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Optimal Green Taxation with Both Emission and Commodity Taxes

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  • Pitafi, Basharat A.K.
  • Roumasset, James A.

Abstract

Several authors have argued that the second-best environmental tax on a "dirty good" is less than the marginal emission damage associated with its consumption. These studies limit their analysis to cases in which emissions can only be reduced by a proportional reduction of the "dirty" good. With a more general specification of technology that allows emissions to be directly as well as indirectly taxed, we show that the direct emission tax cannot be less than its marginal emission damage, regardless of the normalization.

Suggested Citation

  • Pitafi, Basharat A.K. & Roumasset, James A., 2002. "Optimal Green Taxation with Both Emission and Commodity Taxes," 2002 Annual meeting, July 28-31, Long Beach, CA 19693, American Agricultural Economics Association (New Name 2008: Agricultural and Applied Economics Association).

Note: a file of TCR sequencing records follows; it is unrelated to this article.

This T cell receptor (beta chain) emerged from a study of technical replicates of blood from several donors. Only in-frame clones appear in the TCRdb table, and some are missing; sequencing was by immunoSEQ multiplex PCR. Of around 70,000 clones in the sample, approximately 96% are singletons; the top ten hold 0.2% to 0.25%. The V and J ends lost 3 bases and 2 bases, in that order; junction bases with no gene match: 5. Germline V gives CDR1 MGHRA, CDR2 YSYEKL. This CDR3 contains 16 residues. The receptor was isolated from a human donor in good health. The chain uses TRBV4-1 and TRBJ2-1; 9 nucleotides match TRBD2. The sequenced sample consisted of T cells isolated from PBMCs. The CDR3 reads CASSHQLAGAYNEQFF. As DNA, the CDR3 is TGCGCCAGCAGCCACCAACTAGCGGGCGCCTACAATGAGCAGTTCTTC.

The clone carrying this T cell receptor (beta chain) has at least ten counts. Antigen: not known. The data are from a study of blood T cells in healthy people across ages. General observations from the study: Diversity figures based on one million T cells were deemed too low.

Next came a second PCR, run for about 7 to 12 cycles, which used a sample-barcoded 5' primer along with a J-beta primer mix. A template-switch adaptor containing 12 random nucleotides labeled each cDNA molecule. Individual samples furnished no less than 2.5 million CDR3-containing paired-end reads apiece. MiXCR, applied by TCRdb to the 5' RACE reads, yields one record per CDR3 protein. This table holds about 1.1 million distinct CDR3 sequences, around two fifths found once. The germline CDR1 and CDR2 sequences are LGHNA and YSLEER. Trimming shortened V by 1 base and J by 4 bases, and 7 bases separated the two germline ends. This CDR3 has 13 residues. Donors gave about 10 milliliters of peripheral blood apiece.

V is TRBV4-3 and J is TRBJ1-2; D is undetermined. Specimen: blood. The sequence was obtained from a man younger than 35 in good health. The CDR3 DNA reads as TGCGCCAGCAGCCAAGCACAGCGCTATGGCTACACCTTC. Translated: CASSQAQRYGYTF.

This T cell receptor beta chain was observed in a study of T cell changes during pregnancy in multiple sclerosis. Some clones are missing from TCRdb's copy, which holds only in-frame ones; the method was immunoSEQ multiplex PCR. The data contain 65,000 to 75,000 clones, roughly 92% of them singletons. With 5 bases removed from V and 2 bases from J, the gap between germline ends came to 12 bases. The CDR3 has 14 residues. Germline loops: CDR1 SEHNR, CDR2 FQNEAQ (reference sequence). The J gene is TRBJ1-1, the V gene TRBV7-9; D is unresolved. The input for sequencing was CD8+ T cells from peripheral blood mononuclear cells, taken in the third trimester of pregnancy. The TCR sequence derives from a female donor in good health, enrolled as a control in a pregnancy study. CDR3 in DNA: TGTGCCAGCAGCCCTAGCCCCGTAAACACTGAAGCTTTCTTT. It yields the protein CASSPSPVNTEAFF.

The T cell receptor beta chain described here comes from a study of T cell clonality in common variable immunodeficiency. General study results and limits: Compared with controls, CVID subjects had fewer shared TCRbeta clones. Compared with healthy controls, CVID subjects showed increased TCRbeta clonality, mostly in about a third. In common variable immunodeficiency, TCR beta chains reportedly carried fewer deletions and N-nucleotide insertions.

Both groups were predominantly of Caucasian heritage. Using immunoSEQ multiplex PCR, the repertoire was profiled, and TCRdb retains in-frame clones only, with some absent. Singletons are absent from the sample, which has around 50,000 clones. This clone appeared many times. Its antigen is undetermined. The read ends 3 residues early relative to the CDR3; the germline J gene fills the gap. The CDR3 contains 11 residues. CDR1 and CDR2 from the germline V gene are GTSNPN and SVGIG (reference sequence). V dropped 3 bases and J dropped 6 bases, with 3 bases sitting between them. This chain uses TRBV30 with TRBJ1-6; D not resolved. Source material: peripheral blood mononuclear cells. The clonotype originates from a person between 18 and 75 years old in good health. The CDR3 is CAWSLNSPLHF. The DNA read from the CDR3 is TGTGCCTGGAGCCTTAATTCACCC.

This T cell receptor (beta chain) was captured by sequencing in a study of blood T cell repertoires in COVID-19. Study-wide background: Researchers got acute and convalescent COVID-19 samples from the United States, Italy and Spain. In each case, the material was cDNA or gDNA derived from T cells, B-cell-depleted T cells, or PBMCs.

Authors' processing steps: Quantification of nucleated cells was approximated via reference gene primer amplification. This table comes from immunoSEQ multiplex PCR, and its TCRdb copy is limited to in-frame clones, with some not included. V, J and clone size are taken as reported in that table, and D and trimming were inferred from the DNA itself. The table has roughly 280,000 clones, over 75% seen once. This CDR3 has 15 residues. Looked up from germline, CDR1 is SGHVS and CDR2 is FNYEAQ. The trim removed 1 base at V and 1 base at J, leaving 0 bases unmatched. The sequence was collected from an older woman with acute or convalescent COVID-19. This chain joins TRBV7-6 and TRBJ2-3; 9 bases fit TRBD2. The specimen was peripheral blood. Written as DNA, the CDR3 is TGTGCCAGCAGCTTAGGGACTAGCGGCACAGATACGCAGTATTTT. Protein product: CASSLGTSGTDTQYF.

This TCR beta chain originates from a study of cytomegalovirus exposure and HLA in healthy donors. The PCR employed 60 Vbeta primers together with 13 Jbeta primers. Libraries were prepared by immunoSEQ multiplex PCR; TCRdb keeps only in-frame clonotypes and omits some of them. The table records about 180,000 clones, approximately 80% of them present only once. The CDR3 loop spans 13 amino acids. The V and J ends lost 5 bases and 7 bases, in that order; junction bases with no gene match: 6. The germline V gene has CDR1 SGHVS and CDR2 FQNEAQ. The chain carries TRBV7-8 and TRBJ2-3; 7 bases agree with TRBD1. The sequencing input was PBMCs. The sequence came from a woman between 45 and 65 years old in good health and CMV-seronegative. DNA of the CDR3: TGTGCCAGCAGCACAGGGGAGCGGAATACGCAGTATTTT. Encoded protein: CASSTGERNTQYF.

• Handle: RePEc:ags:aaea02:19693
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    References listed on IDEAS

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    1. Oates, Wallace E. & Strassmann, Diana L., 1984. "Effluent fees and market structure," Journal of Public Economics, Elsevier, vol. 24(1), pages 29-46, June.
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    13. Bovenberg, A.L. & Goulder, L.H., 1996. "Optimal environmental taxation in the presence of other taxes : General equilibrium analyses," Other publications TiSEM 5d4b7517-c5c8-4ef6-ab76-3, Tilburg University, School of Economics and Management.
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    More about this item

    Keywords

    Environmental Economics and Policy;

    JEL classification:

    • D62 - Microeconomics - - Welfare Economics - - - Externalities
    • H21 - Public Economics - - Taxation, Subsidies, and Revenue - - - Efficiency; Optimal Taxation
    • H23 - Public Economics - - Taxation, Subsidies, and Revenue - - - Externalities; Redistributive Effects; Environmental Taxes and Subsidies

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